• Instead of telling a child the rules “don’t touch the toy or there will be consequences!” (short term compliance), get them to own the decision “don’t touch the toy” – the kids thought to themselves “I don’t want to play with it”
  • Lowball:
    • Getting commitment to a low price and then pilling on the extra costs incrementally. The technique has the ability to make people pleased with a poor choice

Social Proof

  • Canned laughter makes crap TV seem funnier
  • Cults get started and grow with social proof. Gets people isolated so they have nothing else in their lives “I better believe in this whole heartedly because I don’t have anything else”
  • Bystander inaction:
    • If no one else is panicking or acting, there is no emergency.  “There are 30 other people watching this attack in the street, one of them surely has already called the cops”
  • We take more notice if the people involved are similar to ourselves
    • Use of on-the-street testimonials about products
    • Curing a child’s phobia of dogs by watching 2 hours of kids playing with dogs, or a fear of the water by video of kids having fun swimming
    • Large number of suicides after front page story of suicide

Liking

  • Why Tupperware parties work so well – people are obliged to help out people they like
  • Physical attractiveness sells (eg politicians, sexy models on cars)
  • Similarity
  • Compliments – flattery works
  • Contact and Cooperation:
    • Get kids of different races together into team to work towards a common goal (rather than just dump them all in the same class where it is easy to segregate)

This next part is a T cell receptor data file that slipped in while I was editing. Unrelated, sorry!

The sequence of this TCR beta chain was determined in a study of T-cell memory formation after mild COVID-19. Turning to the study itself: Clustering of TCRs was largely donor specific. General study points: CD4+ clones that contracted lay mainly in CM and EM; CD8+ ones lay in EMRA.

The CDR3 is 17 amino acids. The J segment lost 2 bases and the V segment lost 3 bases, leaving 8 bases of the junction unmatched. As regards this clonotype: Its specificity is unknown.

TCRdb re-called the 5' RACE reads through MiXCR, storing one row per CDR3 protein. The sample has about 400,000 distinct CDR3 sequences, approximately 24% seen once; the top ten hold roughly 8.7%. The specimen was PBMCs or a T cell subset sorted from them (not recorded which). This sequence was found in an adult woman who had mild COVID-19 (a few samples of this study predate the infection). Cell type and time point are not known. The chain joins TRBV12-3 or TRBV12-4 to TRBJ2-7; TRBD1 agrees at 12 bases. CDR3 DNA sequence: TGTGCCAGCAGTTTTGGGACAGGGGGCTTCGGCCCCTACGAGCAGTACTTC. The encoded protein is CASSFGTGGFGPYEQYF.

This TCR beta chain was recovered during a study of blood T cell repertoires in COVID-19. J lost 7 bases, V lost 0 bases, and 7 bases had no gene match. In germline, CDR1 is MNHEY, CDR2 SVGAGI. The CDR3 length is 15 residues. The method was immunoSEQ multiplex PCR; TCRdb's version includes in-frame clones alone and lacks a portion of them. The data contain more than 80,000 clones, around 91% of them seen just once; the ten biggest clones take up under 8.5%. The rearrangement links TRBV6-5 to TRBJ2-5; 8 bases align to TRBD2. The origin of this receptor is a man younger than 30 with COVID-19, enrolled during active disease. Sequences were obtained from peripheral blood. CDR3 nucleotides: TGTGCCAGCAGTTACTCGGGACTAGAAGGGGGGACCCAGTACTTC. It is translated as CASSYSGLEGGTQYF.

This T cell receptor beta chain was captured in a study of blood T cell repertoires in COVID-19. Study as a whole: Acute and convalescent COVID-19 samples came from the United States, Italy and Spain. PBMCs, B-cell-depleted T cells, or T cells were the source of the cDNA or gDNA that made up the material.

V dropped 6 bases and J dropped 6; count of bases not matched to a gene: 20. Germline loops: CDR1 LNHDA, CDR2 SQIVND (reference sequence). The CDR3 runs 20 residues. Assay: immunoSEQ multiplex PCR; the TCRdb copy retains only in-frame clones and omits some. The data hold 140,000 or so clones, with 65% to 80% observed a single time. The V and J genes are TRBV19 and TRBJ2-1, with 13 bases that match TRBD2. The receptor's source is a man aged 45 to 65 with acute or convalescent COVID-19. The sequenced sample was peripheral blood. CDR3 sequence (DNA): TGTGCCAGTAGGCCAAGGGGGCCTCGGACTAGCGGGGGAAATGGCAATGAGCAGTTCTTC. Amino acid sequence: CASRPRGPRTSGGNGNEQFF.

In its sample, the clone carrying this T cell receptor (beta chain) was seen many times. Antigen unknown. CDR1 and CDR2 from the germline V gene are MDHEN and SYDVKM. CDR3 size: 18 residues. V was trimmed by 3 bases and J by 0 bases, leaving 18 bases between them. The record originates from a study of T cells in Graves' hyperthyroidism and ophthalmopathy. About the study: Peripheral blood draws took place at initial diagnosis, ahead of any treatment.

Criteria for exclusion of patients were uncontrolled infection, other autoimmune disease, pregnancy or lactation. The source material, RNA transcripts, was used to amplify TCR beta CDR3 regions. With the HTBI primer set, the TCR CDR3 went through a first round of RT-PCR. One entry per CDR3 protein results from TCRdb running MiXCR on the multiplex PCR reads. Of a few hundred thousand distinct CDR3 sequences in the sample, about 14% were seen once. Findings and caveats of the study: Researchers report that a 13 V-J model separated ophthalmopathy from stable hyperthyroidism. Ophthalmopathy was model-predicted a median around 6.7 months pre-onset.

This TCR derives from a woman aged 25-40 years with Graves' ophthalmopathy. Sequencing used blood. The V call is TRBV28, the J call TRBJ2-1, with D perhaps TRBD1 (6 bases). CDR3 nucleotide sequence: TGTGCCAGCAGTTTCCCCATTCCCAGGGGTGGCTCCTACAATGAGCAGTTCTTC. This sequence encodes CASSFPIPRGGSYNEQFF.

• Jigsaw Learning is where every kid gets a piece of the puzzle and has to share their part so the whole team can win
  • Good cop / bad cop
  • Conditioning and Association:
    • Weathermen are held responsible for bad weather
    • The bearer of bad news in ancient times often gets killed
    • Pavlov’s dog
    • Sports fanatic brawls after losing game

Authority

  • People will obey a person in uniform. Eg:
    • An actor who plays a doctor recommending a product
    • An actor with a clipboard telling a volunteer to electrocute another actor
  • By being charmingly truthful about a few issues disarms eg the waiter who said “that’s not a good choice tonight, try this, its delicious and cheaper!” and then later “may I choose the desserts and wine for you?” when they wouldn’t have chosen such expensive ones themselves

Scarcity

  • Deadlines
  • Limited stock, rare items, limited edition
  • Competition from other consumers
    • eg inviting all prospective car buyers at the same time
  • Psychological Reactance:
    • Losing freedoms we already have eg the terrible twos or teenage years (telling daughter not to hang out with a dork moves her closer to him)
  • Banning cigarettes would cause a thriving black market
  • Scarcity of information: Banned information seems more valuable.
    • Eg telling a jury to disregard information will actually make that information more important to their decision!